Networking for the Introvert: How to Put Yourself Out There If You're A Shy Girl

Networking is a fundamental part of getting into just about every industry, and unfortunately for the shy girls out there, it’s almost completely unavoidable. You might dread showing up to career fairs or grabbing coffee with a possible mentor because you don’t know how to approach the situation, or because getting to know people in general is harder for you than for most. But since you also know you want to do everything in your power to gain the success you deserve, we’ll help you out here: we talked to Tom Dezell, author of Networking for the Novice, Nervous, or Naïve Job Seeker, and got all the tips you need to make the hardest parts of networking just a little bit easier.

1. Start online, and work your way up to in-person networking

Sometimes your words come a bit easier behind the screen than when you have to make direct eye contact with somebody, and that’s okay—at least at first.

You can use an app like Bumble Bizz or LinkedIn to start conversations with others in your industry of choice. Once you make an intriguing profile and start connecting with people in your industry, presenting yourself as an accomplished and eager young career woman will be so much easier.

Of course, that doesn’t mean you should let your shyness translate to online, too; don’t be afraid to be the one who reaches out to someone else you find interesting. If you’re unsure of where to start, an alum of your college can be a great first person to reach out to, since you know they’ve been in your position before.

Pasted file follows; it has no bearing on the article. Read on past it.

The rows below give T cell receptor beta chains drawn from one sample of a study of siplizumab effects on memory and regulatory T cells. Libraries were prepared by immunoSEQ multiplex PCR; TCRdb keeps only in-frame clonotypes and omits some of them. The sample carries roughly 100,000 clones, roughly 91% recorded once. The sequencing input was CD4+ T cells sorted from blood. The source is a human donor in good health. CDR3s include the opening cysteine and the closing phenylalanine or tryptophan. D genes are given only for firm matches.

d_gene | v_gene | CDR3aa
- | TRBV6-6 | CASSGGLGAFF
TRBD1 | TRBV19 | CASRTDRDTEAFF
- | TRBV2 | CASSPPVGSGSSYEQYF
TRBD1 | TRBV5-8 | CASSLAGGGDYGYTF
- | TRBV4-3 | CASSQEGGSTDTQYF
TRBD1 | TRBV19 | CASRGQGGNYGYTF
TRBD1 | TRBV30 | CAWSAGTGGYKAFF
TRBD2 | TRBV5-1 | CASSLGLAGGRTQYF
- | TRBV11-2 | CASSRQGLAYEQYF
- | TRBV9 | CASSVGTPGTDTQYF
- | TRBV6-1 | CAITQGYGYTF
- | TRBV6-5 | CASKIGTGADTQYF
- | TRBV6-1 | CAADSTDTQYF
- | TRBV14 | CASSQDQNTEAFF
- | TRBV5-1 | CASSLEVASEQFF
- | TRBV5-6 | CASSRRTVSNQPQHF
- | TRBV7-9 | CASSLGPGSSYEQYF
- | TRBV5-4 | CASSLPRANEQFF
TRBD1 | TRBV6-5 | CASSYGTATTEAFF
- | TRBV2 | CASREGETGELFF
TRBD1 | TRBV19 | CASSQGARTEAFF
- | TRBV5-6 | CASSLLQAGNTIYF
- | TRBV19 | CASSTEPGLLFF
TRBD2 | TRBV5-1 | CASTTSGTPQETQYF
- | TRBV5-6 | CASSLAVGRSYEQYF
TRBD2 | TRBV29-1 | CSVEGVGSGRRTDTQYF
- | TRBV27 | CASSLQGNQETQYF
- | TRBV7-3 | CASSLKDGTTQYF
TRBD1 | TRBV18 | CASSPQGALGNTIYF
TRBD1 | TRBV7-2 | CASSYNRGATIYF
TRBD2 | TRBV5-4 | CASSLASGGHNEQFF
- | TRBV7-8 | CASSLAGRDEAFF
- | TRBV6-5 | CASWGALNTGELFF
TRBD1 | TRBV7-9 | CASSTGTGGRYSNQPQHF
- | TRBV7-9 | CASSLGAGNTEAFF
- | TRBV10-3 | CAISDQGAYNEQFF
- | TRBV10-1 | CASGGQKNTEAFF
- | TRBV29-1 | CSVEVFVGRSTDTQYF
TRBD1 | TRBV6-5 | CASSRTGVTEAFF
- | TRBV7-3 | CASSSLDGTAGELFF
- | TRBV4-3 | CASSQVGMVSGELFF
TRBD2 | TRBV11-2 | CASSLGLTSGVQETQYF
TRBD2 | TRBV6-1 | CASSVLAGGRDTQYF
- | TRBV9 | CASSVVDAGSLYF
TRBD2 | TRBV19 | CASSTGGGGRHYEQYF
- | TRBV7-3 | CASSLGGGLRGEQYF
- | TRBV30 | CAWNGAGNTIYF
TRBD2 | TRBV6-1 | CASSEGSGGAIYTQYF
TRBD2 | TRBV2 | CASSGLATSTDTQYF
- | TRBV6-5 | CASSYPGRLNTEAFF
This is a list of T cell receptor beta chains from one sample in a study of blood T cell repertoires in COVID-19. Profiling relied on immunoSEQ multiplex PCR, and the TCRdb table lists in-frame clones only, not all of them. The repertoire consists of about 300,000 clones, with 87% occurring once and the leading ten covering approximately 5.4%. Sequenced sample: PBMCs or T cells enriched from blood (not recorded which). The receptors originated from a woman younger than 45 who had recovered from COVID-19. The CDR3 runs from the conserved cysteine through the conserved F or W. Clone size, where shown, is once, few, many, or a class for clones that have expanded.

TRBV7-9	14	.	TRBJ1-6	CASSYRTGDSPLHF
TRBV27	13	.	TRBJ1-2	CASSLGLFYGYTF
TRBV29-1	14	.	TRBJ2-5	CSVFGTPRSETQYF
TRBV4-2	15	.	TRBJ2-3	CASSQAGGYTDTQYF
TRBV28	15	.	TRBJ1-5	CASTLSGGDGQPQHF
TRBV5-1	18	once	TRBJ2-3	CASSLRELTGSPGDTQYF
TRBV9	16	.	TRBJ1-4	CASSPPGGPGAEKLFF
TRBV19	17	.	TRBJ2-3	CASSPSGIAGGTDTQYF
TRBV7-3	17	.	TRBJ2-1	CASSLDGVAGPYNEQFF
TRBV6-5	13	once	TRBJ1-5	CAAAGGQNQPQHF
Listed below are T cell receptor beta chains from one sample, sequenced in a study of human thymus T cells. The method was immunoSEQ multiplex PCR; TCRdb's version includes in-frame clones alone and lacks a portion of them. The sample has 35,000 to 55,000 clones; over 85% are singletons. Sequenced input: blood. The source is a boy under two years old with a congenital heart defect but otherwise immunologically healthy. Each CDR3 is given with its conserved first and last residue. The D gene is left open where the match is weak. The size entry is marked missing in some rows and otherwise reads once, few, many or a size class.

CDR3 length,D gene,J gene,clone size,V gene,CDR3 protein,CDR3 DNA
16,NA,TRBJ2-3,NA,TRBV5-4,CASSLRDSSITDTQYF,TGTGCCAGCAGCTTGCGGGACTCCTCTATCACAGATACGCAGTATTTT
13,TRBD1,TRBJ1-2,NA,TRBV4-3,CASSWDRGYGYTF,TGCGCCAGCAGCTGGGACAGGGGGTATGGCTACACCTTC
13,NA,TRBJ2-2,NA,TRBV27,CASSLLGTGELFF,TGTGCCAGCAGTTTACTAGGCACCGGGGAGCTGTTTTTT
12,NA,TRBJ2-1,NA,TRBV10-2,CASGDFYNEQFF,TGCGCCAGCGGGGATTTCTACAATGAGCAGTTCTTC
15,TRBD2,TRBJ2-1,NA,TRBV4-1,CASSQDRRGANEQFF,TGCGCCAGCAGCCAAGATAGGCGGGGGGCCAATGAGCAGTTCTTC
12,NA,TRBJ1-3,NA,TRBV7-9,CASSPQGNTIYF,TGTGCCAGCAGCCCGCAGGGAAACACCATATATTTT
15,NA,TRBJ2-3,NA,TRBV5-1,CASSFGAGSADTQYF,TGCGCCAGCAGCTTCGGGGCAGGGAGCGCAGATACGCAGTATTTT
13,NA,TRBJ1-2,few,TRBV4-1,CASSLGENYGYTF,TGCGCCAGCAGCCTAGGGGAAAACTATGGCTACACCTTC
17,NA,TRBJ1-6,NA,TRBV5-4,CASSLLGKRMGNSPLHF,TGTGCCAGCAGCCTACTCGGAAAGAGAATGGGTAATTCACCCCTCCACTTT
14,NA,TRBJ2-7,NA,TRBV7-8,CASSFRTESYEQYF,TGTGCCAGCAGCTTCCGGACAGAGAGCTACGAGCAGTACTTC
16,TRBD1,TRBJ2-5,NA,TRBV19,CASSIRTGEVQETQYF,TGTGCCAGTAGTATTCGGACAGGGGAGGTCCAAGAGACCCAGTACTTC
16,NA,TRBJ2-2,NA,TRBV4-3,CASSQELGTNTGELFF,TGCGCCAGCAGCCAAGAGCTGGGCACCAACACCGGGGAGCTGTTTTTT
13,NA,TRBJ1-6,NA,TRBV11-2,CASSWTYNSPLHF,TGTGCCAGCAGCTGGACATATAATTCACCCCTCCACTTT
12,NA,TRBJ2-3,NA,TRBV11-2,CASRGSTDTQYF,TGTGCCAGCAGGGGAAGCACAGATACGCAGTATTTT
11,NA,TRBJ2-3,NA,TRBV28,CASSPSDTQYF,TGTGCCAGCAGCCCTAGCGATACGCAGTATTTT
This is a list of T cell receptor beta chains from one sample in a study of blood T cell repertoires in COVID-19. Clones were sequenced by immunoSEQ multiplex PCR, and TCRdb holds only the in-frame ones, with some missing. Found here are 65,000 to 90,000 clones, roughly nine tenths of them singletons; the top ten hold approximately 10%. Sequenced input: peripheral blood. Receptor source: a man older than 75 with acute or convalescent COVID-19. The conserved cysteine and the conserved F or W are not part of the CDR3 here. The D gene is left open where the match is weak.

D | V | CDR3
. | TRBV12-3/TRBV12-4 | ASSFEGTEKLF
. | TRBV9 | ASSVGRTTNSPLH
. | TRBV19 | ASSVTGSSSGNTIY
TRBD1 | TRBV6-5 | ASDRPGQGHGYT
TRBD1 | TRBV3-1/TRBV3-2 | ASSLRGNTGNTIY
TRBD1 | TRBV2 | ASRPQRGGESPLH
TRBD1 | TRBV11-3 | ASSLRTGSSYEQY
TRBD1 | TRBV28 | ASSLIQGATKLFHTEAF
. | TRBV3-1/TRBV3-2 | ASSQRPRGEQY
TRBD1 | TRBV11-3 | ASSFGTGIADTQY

No matter who you’re talking to, once they get to know you online and learn more about your passions and skills, you can show up to that lunch or coffee meeting feeling more confident about what you bring to the table.

2. Don’t make it scarier than it actually is

Career fairs can be awful for the shy girl—there’s so many people, and you have to introduce yourself over and over. Um, no thanks. But when it comes down to it, networking with somebody is just a conversation. And yes, conversations with new people can still lead to a sense of dread for the introvert, but there’s a couple things you can remind yourself of before you let your nerves blow that job fair out of proportion.

“These events are similar to things you’ve done already, like interviews when applying to colleges. Think about what you did for those that helped relax you,” Dezell suggests. We’re sure that after doing those college interviews back in high school, you realized they weren’t as horrible as you had originally thought, and it’s the same with networking. All you have to do is talk about what you like and what you want—when you think of it that way, it helps take some of the pressure off.

Also, even if the person that you’re talking to is super-accomplished and shows up in a crisp suit with a super-firm handshake, remember that they’re still a human being, and deep down, they probably have many of the same thoughts you do. “It’s far from just college students that find networking events intimidating,” Dezell says. “Professionals of all ages struggle as well. Too many only have to network during the periods of their careers when looking for a job, so they get little practice.”